The medical centre opened in 2006 with Dr Felicia at the helm with a team of 3 other doctors and 2 students, it has since been upgraded to a hospital where they have male/female surgical and medical wards, paediatric, and maternity wards. They have an ultrasound machine and the staff to use it. The doctors and the pharmacist seemed to be very aware of their capabilities and presented a very frank view of which medicines they would be able to use, should Inter Care decide to support them. They do buy a lot of medicines, their drug bill is £15,000-£20,000 per quarter, but they are concerned about the many substandard drugs which they receive. Treatment failures due to poor quality drugs are common and they would much appreciate a source of reliable medicines, however small. They are in need of small instruments and gloves, etc, and completed a drug questionnaire before we left. They have few HIV/AIDS patients who are referred to Tamale for counselling, treatment and monitoring. They have a particularly effective nutritional centre with a compound for mothers and babies to live in until the children are well enough to return home. They also encourage the fathers to come and stay and bring food for their families if possible, thus giving them the responsibility of looking after their families.

www.thekingsvillage.org

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  • Hand-in-Hand

Hand-in-Hand

Operation Hand-in-Hand is a community of 70 children with severe physical and mental disabilities. Some of the children are orphans, others have been abandoned by their families and some come to live at Hand-in-Hand because their families are no longer able to manage their complex needs. All of them have been welcomed into small ‘families’, each with their own house and carer at the Hand-in-Hand village.

Hand-in-Hand is run by a Ghanaian / Dutch doctor (who also works at St Theresa’s Hospital nearby, another of Inter Care’s beneficiary health units), her American husband and several trained carers with the support of a local Physiotherapist and Occupational Therapist. With the responsibility of the future security of these children, the staff are working towards self-sufficiency and have established a small farm which produces enough food for the children with some surplus to be sold at market.  They have also started up a satellite internet café and a sheltered workshop, which provides training to some of the older children in handicrafts such as sewing and bead-making which are then sold for income for the centre. Hand-in-Hand is adjacent to a specialist school for disabled children which was set up by the centre.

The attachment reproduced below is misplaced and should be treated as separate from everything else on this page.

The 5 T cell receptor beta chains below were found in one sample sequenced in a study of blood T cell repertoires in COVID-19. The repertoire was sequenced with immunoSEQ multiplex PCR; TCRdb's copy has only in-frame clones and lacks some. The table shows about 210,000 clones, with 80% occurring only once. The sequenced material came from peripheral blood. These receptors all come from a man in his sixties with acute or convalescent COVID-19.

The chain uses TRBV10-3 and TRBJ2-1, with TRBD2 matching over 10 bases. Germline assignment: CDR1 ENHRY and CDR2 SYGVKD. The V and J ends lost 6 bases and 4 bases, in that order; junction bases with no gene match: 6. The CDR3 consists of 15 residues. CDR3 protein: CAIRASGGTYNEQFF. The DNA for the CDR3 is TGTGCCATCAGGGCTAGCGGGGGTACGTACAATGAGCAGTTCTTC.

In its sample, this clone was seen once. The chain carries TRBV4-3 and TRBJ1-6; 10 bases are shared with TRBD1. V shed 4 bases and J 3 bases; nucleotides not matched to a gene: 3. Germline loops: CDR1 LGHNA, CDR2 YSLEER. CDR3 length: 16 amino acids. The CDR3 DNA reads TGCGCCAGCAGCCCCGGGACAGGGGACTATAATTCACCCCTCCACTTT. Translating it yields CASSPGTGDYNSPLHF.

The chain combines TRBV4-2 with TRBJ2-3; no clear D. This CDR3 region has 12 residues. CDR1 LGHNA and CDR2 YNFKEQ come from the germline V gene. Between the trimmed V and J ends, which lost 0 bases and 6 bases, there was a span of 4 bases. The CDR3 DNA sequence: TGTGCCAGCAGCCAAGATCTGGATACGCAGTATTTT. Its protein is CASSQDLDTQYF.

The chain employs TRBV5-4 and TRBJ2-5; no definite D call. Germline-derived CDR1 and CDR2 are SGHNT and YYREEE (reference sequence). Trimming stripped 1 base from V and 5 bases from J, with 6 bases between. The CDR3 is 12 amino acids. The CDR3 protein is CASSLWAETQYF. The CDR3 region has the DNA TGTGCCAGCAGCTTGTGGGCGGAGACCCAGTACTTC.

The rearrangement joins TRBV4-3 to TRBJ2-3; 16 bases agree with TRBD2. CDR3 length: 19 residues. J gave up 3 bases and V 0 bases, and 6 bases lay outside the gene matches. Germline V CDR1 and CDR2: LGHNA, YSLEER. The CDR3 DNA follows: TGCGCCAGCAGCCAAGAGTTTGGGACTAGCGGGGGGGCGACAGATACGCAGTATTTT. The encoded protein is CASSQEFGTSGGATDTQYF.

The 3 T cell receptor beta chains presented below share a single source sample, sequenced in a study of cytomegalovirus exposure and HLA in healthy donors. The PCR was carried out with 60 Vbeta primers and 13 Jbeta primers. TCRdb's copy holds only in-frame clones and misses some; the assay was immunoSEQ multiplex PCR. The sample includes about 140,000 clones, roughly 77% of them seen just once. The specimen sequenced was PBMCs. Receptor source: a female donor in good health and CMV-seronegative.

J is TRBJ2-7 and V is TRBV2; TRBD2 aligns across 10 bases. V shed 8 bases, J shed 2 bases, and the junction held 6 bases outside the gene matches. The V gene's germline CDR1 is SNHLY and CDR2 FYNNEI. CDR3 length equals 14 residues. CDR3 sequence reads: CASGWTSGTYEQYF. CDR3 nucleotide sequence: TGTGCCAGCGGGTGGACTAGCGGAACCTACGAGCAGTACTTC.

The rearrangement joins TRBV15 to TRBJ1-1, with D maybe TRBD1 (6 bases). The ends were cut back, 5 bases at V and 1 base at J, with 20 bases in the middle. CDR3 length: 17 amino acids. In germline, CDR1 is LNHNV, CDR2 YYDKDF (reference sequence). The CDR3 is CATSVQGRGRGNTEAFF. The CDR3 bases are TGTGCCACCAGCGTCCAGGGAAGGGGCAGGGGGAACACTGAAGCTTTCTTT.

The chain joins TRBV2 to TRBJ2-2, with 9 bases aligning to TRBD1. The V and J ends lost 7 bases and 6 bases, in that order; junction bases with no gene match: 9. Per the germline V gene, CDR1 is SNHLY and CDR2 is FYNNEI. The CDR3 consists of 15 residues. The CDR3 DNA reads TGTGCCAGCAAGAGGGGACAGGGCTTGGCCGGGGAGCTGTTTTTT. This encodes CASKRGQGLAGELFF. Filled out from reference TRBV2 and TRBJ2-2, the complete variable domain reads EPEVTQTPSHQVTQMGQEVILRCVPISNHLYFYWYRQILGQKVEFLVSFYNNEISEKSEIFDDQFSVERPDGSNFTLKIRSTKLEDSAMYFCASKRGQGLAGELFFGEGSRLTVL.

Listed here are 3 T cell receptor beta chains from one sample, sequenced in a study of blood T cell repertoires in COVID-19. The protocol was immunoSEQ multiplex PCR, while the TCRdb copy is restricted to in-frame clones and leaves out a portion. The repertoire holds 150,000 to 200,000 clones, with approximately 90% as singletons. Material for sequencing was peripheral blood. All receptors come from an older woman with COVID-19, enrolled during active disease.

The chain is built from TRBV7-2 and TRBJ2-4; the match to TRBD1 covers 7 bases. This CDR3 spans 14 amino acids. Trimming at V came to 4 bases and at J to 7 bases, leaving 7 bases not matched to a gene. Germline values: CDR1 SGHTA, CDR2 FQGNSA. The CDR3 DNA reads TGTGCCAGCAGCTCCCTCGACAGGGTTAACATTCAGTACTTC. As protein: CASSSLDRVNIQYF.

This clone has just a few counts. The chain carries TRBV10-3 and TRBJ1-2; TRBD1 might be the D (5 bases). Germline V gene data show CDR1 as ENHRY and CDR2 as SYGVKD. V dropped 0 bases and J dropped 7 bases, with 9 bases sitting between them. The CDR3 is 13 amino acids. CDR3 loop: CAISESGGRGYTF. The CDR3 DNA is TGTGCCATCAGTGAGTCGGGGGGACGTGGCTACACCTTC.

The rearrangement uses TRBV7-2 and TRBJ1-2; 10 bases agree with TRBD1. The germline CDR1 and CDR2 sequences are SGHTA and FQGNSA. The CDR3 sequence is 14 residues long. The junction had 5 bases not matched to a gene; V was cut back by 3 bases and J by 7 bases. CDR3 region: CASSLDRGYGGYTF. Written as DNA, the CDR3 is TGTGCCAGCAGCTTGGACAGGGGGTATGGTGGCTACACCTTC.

Following its huge success, the school has now been taken over by the government but children from Hand-in-Hand still attend the school. Inter Care supports Hand-in-Hand by providing them with some of the specialist medicines that the children need to control their conditions, such as epilepsy, few of which are available at an affordable price in Ghana. In addition, basic medicines for their general health needs, such as painkillers and antibiotics, are sent.

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  • Fistula Care Centre
  • Fistula Care Centre
  • Fistula Care Centre

Fistula Care Centre

Inter Care has been supporting The Fistula Care Centre (FCC), based in Lilongwe, Malawi, since 2015. FCC provides a holistic approach to the care and rehabilitation of women with obstetric fistula, a devastating childbirth injury. This 35 bed unit has its own dedicated operating theatre and has the capacity to treat more than 400 women every year.

Obstetric fistula most commonly occurs among women who live in low-resource countries, who give birth without access to medical help. If a woman’s labour becomes obstructed, she can remain in excruciating pain for days, in most cases the baby dies and she is often left with an obstetric fistula, a small hole created by constant pressure from the foetus. The psychological impact of obstetric fistula can be devastating. As well as the despair of losing a child, most women and girls, due to the incontinence caused by the condition, are ostracised by their families and communities.